9th January 2013 at 3:56 pm #36155
New year always brings news reports of parents leaving their young children at school with tears in their eyes – the parents, not usually the children who are exited at the new adventure.
Whatever country you visit, the new school year brings the same pictures. But behind the scenes is there something different going on in South African schools?
In a telephone conversation today a friend pointed out to me that the pass rate has been dropped to 30%. She was talking about a school in Khayelitsha.
So I wonder if skills-universe members who I know are more experienced in these things than I am, can help me with these questions:
- what is the pass standard percentage for each grade?
- has the pass standard been dropped?
- does this apply to all schools?
- does this apply to all provinces?
- if it has been dropped, why is this – does the education ministry think our children are not capable of more than 30%?
I really appreciate members sharing their thoughts on this issue.
10th January 2013 at 8:32 am #36169
Here is a true story to highlight the perilous state of our education sysytem and which is based on my experiences as a marker and having access to the examinations database.
Joe achieves a raw score of 15% in a final matric examination.
The examinations section adjusts this raw score to 20%.
Coupled with his CASS (Continuous ASSment) mark of 56%, he gets a final mark of:
20%/4 x 3 = 15 marks (75% exam) + 60/4 = 15 marks (25% CASS) = 30%, a pass!
Most of the candidates that I marked over the past 15 years (60 – 70%) achieved less than 30% in the final exam.
Before that, the exam was more difficult and the marks were somewhat higher (the old DET). This is because students were not promoted willy nilly from one grade to the next.
I have visited many schools in the last 10 years where, for example, grade 11’s had completed 2 chapters of work (10% of the syllabus) and that is all they were tested on, and then promoted. Aslo, so-called dedicated teachers teachers were only teaching one grade and arriving at school at 10. I could go on and on.
We have an educational catastrophe, and the politicians and unions are to blame. They had the opportunity to revolutionise the system and so destroy the legacy of apartheid. What they have done is to perpetuate it.
Even Bill Spady, the OBE guru asked “what the heck are these guys doing to your country?”
In my industry (I left teaching) we have just done numeracy tests for new recruits. They have recently completed matric (“passed”). They cannot do simple addition, subtraction, multiplication or division (e.g., what is 60 divided by 4).
I hink we have to cry the beloved country because I have not found any person or group who have the answers to our National crisis.
10th January 2013 at 9:08 am #36168
Christopher Simon MoropaMember
I fully agree with all the argument that attest to the systems improvement of our education. Looking at passing a student who literally got 30% to face a university leaves much to be desired. However most of the conclusions that I read about depicts a wrong atmostphere. It is one thing to blame the governments and unions, but if this argument attempt at Zero Basing , than a fallacy of syllogism has been created. It is as if government started in 1994. I hold a degree in Political Science, honours in Public Administration and Master in Commerce. However, I also attended a school in the Township during the seventies and eightees where we experienced having to be tested on 20% work done, or where there were no text books or teachers. Before Tukkies could enroll me I had to undergo a deries of tests. Catastrophy does not begin with current government. Mind you unions are a large part of the changes that we are experiencing now. We will do justice by tackling the factors that led to this state of education from the hermeneneutics point of view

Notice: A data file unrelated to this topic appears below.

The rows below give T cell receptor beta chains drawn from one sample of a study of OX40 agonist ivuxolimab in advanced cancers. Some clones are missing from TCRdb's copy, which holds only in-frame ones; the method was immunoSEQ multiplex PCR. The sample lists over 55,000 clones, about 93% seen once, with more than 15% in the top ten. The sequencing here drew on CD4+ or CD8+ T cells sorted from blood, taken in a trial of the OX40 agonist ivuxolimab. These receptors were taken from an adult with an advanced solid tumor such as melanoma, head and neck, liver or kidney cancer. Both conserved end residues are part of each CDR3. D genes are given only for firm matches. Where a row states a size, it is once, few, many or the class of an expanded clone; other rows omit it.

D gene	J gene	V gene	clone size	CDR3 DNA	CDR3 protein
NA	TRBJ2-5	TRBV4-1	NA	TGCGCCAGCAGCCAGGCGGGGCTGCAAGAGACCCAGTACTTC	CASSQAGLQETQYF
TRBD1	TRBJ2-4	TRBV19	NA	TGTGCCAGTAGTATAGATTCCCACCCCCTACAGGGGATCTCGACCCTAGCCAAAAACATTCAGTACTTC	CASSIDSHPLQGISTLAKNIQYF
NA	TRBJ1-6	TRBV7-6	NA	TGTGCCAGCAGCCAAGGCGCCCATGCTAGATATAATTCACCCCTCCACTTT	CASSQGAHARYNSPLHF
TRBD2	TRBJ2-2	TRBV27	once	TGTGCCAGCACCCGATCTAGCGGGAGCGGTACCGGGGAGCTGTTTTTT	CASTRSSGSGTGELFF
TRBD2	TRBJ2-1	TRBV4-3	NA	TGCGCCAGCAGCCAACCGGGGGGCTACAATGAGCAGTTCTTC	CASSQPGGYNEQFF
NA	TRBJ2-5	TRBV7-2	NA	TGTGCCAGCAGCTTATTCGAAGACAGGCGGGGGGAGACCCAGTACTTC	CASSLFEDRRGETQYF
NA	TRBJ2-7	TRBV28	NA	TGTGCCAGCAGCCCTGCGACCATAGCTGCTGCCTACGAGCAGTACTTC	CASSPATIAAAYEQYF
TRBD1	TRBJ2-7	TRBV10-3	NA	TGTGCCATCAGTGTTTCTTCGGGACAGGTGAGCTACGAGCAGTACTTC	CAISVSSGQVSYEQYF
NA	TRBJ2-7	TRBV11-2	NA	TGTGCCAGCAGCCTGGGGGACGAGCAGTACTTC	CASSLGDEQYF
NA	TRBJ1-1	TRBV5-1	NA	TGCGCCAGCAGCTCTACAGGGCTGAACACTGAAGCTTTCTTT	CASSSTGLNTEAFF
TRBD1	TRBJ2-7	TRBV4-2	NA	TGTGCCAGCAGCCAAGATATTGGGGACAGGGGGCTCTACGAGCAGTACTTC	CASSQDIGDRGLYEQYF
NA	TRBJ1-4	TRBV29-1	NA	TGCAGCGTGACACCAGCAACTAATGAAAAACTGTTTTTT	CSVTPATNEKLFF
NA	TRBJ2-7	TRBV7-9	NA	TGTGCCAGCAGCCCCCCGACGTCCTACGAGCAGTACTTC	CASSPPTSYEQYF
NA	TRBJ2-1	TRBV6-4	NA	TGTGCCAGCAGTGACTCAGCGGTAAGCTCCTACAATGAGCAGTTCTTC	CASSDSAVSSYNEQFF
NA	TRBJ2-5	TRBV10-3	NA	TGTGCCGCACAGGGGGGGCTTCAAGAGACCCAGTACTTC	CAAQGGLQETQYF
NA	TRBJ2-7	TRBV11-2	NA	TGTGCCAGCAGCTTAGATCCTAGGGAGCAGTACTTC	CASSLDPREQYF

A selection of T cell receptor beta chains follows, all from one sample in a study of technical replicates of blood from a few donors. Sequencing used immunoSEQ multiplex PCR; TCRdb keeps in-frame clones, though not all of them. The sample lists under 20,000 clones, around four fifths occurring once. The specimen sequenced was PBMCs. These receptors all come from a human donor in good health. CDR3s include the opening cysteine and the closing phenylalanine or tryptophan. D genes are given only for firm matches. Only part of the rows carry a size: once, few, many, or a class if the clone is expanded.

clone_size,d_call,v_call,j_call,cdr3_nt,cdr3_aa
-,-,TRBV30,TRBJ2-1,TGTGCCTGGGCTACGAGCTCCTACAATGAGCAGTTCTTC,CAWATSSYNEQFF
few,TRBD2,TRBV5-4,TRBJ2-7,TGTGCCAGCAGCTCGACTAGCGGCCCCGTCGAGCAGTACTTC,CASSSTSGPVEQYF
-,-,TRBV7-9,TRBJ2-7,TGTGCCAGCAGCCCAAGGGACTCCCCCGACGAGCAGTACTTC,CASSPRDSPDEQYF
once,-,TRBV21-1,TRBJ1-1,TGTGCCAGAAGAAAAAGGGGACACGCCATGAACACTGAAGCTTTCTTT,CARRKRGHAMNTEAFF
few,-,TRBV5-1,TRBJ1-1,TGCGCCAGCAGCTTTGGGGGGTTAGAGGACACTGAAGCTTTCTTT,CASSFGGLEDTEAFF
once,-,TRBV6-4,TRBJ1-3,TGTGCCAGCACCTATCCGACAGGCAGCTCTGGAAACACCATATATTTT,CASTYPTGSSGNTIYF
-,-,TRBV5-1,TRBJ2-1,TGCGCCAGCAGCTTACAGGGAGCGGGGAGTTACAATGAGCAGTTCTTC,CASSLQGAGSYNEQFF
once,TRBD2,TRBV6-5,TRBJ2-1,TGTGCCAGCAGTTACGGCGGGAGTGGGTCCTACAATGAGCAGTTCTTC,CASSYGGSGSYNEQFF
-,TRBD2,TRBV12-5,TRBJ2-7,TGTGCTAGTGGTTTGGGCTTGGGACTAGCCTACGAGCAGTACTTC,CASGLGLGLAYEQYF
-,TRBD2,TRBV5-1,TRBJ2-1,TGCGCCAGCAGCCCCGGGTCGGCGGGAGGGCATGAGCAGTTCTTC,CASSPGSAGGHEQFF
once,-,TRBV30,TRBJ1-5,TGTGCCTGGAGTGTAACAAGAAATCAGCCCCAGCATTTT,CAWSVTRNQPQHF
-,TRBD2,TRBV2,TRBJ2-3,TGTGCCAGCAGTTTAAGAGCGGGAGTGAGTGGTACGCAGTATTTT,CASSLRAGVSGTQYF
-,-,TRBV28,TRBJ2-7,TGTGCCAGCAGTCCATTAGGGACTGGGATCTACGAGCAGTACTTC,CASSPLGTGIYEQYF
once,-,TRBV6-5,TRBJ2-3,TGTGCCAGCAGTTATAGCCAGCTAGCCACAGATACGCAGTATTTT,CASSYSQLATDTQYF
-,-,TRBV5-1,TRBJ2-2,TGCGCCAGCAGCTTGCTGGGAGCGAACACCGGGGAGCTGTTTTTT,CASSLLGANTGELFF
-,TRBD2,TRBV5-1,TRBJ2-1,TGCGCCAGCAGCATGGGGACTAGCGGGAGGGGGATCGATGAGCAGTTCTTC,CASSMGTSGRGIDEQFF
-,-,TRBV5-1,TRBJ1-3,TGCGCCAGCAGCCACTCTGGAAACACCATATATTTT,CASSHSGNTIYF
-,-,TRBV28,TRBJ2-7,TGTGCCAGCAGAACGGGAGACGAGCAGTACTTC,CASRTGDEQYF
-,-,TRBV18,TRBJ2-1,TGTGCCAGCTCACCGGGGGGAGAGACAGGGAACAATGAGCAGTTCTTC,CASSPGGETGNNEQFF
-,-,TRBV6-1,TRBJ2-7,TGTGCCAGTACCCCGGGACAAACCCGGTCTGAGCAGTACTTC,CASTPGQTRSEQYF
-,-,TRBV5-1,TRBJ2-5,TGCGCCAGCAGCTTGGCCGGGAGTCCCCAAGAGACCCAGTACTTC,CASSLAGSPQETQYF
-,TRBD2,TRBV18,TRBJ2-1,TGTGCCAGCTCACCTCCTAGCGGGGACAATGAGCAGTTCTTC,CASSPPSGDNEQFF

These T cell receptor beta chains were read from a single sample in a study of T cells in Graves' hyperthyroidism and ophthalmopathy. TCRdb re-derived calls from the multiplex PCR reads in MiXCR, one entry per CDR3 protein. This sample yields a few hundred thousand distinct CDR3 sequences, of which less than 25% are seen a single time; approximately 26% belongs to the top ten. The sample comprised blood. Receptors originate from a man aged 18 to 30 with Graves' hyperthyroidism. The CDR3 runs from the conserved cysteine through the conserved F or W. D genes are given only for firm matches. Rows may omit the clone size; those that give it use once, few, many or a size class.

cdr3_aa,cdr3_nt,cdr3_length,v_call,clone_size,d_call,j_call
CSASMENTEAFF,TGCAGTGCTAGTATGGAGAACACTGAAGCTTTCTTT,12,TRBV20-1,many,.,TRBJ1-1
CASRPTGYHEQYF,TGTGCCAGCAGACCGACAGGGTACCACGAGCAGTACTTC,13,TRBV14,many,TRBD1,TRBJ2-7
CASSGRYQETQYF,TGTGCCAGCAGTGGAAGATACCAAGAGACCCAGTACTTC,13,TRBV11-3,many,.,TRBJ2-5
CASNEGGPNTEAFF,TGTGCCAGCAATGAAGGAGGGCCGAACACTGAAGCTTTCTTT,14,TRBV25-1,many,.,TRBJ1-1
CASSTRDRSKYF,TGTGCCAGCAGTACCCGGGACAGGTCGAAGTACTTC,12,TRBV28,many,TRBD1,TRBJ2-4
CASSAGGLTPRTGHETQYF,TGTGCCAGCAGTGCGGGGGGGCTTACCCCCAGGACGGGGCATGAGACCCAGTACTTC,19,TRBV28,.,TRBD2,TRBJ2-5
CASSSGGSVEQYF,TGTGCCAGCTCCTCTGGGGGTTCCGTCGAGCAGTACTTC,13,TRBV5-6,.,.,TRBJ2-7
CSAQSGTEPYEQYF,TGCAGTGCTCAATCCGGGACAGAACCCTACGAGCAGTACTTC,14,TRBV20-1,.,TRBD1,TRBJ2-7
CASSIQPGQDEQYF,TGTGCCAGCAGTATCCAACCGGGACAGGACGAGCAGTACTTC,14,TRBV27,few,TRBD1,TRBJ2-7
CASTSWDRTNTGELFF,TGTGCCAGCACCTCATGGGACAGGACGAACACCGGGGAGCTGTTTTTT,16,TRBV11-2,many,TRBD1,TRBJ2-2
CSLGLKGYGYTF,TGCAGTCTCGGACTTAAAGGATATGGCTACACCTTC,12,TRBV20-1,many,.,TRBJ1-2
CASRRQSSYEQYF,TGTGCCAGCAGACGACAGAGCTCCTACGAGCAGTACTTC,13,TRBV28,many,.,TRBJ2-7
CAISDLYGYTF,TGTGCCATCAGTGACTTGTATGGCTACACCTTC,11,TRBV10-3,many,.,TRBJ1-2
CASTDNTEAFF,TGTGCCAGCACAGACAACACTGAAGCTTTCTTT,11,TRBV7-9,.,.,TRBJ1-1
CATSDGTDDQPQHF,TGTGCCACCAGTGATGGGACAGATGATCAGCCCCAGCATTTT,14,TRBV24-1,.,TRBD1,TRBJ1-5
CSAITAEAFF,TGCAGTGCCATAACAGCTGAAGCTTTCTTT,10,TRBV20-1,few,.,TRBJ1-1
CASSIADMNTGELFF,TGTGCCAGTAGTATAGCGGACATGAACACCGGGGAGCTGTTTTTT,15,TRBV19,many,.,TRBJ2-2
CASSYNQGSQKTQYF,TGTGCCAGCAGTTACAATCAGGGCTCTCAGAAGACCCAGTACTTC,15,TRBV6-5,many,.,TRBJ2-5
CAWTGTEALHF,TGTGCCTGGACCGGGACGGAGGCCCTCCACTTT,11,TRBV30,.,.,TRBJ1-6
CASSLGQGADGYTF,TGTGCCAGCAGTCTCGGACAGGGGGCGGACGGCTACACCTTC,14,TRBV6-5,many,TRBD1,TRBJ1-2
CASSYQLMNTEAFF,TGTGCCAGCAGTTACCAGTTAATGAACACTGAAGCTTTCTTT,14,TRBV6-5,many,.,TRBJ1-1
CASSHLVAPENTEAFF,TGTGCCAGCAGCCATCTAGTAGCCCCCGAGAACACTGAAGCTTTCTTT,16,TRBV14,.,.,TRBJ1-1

10th January 2013 at 9:14 am #36167
Thanks Des, your personal experience is very interesting to understand how the system works. Co-incidentally at the weekend a friend and ex-colleague was explaining how she did well in assignments and poorly in exams. But she is very competent at her job.
So that raises a question for me about exams – what is the international practice? Are exams still used and to what proportion of the marks? I recall that in the past exams were simply a case of repeating by rote what was in the books – not really providing relevant understanding or practical knowledge.
From what you say about matric abilities it seems that what we are doing really isn’t working to provide people with a working knowledge of simple calculation.
10th January 2013 at 9:18 am #36166
Christopher thank you so much for your response. From your personal experience what do you believe led to your success and what would you do to improve the current situation?
10th January 2013 at 9:39 am #36165
Great Simon Moropa, could i have your contacts please.
10th January 2013 at 10:42 am #36164
I personally think that assessments on learners from grade 1, both continuous and the final exams should be taken seriously at the school level. I think the problem gets bigger when an incomptentent learners (perhaps not well taught learners), move from grade 1 to 2, 3 and so on without having grasped the basics. The reason an average learner is found wanting in grade 7/12 is because nothing was done before this. Of caourse there some learners that may not be so academically inclined, but I still think they should still be able to handle primary school level, otherwise what will become of their lives.